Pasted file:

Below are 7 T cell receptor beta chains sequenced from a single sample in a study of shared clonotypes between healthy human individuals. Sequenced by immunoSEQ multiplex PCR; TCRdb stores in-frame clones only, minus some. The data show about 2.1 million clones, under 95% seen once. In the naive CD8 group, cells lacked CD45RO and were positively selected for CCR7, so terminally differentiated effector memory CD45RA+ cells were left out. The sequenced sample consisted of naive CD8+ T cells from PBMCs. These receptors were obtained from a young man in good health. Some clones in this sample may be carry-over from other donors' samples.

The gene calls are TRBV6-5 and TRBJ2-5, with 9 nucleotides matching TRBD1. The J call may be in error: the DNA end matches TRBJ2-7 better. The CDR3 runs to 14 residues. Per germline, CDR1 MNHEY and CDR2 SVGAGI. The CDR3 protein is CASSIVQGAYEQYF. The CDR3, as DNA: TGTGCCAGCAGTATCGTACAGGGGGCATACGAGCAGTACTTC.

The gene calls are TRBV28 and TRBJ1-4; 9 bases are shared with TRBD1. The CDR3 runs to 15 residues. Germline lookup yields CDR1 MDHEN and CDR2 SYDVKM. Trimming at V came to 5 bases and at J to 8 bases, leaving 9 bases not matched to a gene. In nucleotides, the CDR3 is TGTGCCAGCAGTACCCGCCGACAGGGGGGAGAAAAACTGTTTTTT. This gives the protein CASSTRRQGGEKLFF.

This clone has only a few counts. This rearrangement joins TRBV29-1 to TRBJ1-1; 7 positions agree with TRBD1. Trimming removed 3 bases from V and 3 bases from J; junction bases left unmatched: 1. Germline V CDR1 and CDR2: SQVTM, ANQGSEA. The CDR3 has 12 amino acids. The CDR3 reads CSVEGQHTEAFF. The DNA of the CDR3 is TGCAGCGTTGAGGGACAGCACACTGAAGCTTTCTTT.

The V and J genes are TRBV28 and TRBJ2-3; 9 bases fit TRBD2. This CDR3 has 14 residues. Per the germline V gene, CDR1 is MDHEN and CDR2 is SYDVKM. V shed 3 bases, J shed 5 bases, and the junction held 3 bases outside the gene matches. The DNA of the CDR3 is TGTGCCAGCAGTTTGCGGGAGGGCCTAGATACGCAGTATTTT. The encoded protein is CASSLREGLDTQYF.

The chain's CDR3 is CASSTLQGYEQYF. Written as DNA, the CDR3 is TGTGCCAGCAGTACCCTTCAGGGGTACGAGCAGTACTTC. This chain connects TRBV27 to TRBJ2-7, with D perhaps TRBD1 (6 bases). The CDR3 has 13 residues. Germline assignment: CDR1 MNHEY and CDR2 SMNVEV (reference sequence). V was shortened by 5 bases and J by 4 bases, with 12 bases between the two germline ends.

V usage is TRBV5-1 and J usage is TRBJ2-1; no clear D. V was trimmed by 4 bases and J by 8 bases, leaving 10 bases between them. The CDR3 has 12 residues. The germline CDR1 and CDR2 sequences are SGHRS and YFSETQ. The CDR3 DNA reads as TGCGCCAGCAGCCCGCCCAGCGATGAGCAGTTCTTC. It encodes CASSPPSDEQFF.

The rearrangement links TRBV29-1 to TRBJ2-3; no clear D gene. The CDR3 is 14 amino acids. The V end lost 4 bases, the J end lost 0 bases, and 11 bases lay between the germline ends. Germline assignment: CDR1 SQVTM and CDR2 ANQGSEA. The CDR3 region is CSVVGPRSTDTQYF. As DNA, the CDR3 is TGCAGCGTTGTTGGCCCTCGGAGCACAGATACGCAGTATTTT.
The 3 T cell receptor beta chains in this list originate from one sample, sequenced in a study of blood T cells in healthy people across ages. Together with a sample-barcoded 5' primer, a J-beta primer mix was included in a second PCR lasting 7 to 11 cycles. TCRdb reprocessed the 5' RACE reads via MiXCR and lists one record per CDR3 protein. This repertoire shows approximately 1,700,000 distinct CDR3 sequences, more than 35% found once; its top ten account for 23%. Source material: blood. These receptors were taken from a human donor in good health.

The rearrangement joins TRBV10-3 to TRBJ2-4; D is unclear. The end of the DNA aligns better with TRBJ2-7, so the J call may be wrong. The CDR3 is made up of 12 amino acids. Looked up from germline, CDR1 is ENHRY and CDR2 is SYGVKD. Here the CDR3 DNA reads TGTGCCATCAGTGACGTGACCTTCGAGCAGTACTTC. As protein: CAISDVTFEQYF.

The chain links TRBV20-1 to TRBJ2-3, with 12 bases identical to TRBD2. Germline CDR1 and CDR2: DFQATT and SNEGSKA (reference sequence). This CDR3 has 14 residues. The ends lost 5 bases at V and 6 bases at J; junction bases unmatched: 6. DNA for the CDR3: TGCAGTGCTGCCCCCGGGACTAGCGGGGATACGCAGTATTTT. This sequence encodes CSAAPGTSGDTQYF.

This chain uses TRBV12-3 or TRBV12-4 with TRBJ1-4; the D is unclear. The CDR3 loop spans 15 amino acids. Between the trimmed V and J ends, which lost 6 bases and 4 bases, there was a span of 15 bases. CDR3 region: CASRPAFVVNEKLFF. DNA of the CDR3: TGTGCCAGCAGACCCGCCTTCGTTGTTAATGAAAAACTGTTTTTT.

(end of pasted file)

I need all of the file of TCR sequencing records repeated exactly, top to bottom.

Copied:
Below are 7 T cell receptor beta chains sequenced from a single sample in a study of shared clonotypes between healthy human individuals. Sequenced by immunoSEQ multiplex PCR; TCRdb stores in-frame clones only, minus some. The data show about 2.1 million clones, under 95% seen once. In the naive CD8 group, cells lacked CD45RO and were positively selected for CCR7, so terminally differentiated effector memory CD45RA+ cells were left out. The sequenced sample consisted of naive CD8+ T cells from PBMCs. These receptors were obtained from a young man in good health. Some clones in this sample may be carry-over from other donors' samples.

The gene calls are TRBV6-5 and TRBJ2-5, with 9 nucleotides matching TRBD1. The J call may be in error: the DNA end matches TRBJ2-7 better. The CDR3 runs to 14 residues. Per germline, CDR1 MNHEY and CDR2 SVGAGI. The CDR3 protein is CASSIVQGAYEQYF. The CDR3, as DNA: TGTGCCAGCAGTATCGTACAGGGGGCATACGAGCAGTACTTC.

The gene calls are TRBV28 and TRBJ1-4; 9 bases are shared with TRBD1. The CDR3 runs to 15 residues. Germline lookup yields CDR1 MDHEN and CDR2 SYDVKM. Trimming at V came to 5 bases and at J to 8 bases, leaving 9 bases not matched to a gene. In nucleotides, the CDR3 is TGTGCCAGCAGTACCCGCCGACAGGGGGGAGAAAAACTGTTTTTT. This gives the protein CASSTRRQGGEKLFF.

This clone has only a few counts. This rearrangement joins TRBV29-1 to TRBJ1-1; 7 positions agree with TRBD1. Trimming removed 3 bases from V and 3 bases from J; junction bases left unmatched: 1. Germline V CDR1 and CDR2: SQVTM, ANQGSEA. The CDR3 has 12 amino acids. The CDR3 reads CSVEGQHTEAFF. The DNA of the CDR3 is TGCAGCGTTGAGGGACAGCACACTGAAGCTTTCTTT.

The V and J genes are TRBV28 and TRBJ2-3; 9 bases fit TRBD2. This CDR3 has 14 residues. Per the germline V gene, CDR1 is MDHEN and CDR2 is SYDVKM. V shed 3 bases, J shed 5 bases, and the junction held 3 bases outside the gene matches. The DNA of the CDR3 is TGTGCCAGCAGTTTGCGGGAGGGCCTAGATACGCAGTATTTT. The encoded protein is CASSLREGLDTQYF.

The chain's CDR3 is CASSTLQGYEQYF. Written as DNA, the CDR3 is TGTGCCAGCAGTACCCTTCAGGGGTACGAGCAGTACTTC. This chain connects TRBV27 to TRBJ2-7, with D perhaps TRBD1 (6 bases). The CDR3 has 13 residues. Germline assignment: CDR1 MNHEY and CDR2 SMNVEV (reference sequence). V was shortened by 5 bases and J by 4 bases, with 12 bases between the two germline ends.

V usage is TRBV5-1 and J usage is TRBJ2-1; no clear D. V was trimmed by 4 bases and J by 8 bases, leaving 10 bases between them. The CDR3 has 12 residues. The germline CDR1 and CDR2 sequences are SGHRS and YFSETQ. The CDR3 DNA reads as TGCGCCAGCAGCCCGCCCAGCGATGAGCAGTTCTTC. It encodes CASSPPSDEQFF.

The rearrangement links TRBV29-1 to TRBJ2-3; no clear D gene. The CDR3 is 14 amino acids. The V end lost 4 bases, the J end lost 0 bases, and 11 bases lay between the germline ends. Germline assignment: CDR1 SQVTM and CDR2 ANQGSEA. The CDR3 region is CSVVGPRSTDTQYF. As DNA, the CDR3 is TGCAGCGTTGTTGGCCCTCGGAGCACAGATACGCAGTATTTT.
The 3 T cell receptor beta chains in this list originate from one sample, sequenced in a study of blood T cells in healthy people across ages. Together with a sample-barcoded 5' primer, a J-beta primer mix was included in a second PCR lasting 7 to 11 cycles. TCRdb reprocessed the 5' RACE reads via MiXCR and lists one record per CDR3 protein. This repertoire shows approximately 1,700,000 distinct CDR3 sequences, more than 35% found once; its top ten account for 23%. Source material: blood. These receptors were taken from a human donor in good health.

The rearrangement joins TRBV10-3 to TRBJ2-4; D is unclear. The end of the DNA aligns better with TRBJ2-7, so the J call may be wrong. The CDR3 is made up of 12 amino acids. Looked up from germline, CDR1 is ENHRY and CDR2 is SYGVKD. Here the CDR3 DNA reads TGTGCCATCAGTGACGTGACCTTCGAGCAGTACTTC. As protein: CAISDVTFEQYF.

The chain links TRBV20-1 to TRBJ2-3, with 12 bases identical to TRBD2. Germline CDR1 and CDR2: DFQATT and SNEGSKA (reference sequence). This CDR3 has 14 residues. The ends lost 5 bases at V and 6 bases at J; junction bases unmatched: 6. DNA for the CDR3: TGCAGTGCTGCCCCCGGGACTAGCGGGGATACGCAGTATTTT. This sequence encodes CSAAPGTSGDTQYF.

This chain uses TRBV12-3 or TRBV12-4 with TRBJ1-4; the D is unclear. The CDR3 loop spans 15 amino acids. Between the trimmed V and J ends, which lost 6 bases and 4 bases, there was a span of 15 bases. CDR3 region: CASRPAFVVNEKLFF. DNA of the CDR3: TGTGCCAGCAGACCCGCCTTCGTTGTTAATGAAAAACTGTTTTTT.